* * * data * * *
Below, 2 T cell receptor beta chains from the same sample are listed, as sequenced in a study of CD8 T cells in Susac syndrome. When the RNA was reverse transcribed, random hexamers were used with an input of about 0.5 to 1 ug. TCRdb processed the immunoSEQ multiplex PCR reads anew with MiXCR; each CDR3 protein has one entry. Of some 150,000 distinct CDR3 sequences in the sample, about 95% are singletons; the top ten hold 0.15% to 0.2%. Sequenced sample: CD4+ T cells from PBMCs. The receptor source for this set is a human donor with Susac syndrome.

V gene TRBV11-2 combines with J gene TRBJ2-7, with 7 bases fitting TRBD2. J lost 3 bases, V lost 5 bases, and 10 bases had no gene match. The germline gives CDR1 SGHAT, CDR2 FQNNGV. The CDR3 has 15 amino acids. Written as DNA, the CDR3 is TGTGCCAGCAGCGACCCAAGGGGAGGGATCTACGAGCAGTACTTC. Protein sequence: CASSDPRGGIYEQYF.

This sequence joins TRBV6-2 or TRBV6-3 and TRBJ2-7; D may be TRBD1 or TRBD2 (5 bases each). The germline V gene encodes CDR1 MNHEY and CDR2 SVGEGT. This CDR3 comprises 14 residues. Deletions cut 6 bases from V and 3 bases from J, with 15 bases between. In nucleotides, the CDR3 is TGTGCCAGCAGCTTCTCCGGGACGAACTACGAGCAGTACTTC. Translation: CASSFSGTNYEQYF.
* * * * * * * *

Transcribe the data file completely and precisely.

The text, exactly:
Below, 2 T cell receptor beta chains from the same sample are listed, as sequenced in a study of CD8 T cells in Susac syndrome. When the RNA was reverse transcribed, random hexamers were used with an input of about 0.5 to 1 ug. TCRdb processed the immunoSEQ multiplex PCR reads anew with MiXCR; each CDR3 protein has one entry. Of some 150,000 distinct CDR3 sequences in the sample, about 95% are singletons; the top ten hold 0.15% to 0.2%. Sequenced sample: CD4+ T cells from PBMCs. The receptor source for this set is a human donor with Susac syndrome.

V gene TRBV11-2 combines with J gene TRBJ2-7, with 7 bases fitting TRBD2. J lost 3 bases, V lost 5 bases, and 10 bases had no gene match. The germline gives CDR1 SGHAT, CDR2 FQNNGV. The CDR3 has 15 amino acids. Written as DNA, the CDR3 is TGTGCCAGCAGCGACCCAAGGGGAGGGATCTACGAGCAGTACTTC. Protein sequence: CASSDPRGGIYEQYF.

This sequence joins TRBV6-2 or TRBV6-3 and TRBJ2-7; D may be TRBD1 or TRBD2 (5 bases each). The germline V gene encodes CDR1 MNHEY and CDR2 SVGEGT. This CDR3 comprises 14 residues. Deletions cut 6 bases from V and 3 bases from J, with 15 bases between. In nucleotides, the CDR3 is TGTGCCAGCAGCTTCTCCGGGACGAACTACGAGCAGTACTTC. Translation: CASSFSGTNYEQYF.